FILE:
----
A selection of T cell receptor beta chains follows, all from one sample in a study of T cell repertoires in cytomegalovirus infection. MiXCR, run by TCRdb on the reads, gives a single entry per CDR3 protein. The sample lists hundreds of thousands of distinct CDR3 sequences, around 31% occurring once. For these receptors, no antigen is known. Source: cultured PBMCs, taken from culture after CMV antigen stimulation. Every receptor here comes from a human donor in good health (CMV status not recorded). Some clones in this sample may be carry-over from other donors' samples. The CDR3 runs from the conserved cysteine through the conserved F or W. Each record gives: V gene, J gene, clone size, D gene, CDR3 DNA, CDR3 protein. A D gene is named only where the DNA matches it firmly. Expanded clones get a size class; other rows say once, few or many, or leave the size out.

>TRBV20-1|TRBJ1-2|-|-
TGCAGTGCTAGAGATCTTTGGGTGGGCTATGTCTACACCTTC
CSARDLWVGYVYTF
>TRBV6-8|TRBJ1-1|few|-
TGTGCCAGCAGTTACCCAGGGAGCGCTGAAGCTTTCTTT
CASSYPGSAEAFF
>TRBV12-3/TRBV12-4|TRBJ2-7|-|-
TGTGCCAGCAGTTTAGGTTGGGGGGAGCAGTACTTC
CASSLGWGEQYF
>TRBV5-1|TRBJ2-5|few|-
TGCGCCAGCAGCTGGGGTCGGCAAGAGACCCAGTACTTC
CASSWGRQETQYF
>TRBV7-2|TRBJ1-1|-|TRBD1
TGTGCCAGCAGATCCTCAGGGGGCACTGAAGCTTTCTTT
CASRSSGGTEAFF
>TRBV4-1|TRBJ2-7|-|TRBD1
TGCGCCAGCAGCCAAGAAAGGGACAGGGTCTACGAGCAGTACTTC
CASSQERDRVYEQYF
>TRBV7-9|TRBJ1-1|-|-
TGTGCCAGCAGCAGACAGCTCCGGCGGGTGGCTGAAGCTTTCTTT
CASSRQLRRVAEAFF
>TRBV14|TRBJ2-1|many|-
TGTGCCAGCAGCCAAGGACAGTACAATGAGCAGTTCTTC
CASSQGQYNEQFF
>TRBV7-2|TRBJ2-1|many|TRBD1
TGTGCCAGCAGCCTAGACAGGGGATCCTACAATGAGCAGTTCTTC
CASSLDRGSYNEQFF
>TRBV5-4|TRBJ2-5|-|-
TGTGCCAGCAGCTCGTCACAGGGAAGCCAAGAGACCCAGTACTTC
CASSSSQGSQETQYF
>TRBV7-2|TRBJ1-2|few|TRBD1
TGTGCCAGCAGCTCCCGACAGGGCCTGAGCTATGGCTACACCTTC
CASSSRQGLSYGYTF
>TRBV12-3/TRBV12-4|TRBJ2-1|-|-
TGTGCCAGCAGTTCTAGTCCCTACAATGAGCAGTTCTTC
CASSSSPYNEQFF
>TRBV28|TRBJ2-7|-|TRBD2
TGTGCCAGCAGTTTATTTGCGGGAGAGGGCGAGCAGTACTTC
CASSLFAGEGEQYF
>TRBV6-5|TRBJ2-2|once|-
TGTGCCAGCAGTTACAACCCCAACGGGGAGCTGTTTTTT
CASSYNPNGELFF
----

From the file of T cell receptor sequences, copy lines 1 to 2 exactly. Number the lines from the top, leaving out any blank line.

A selection of T cell receptor beta chains follows, all from one sample in a study of T cell repertoires in cytomegalovirus infection. MiXCR, run by TCRdb on the reads, gives a single entry per CDR3 protein. The sample lists hundreds of thousands of distinct CDR3 sequences, around 31% occurring once. For these receptors, no antigen is known. Source: cultured PBMCs, taken from culture after CMV antigen stimulation. Every receptor here comes from a human donor in good health (CMV status not recorded). Some clones in this sample may be carry-over from other donors' samples. The CDR3 runs from the conserved cysteine through the conserved F or W. Each record gives: V gene, J gene, clone size, D gene, CDR3 DNA, CDR3 protein. A D gene is named only where the DNA matches it firmly. Expanded clones get a size class; other rows say once, few or many, or leave the size out.

>TRBV20-1|TRBJ1-2|-|-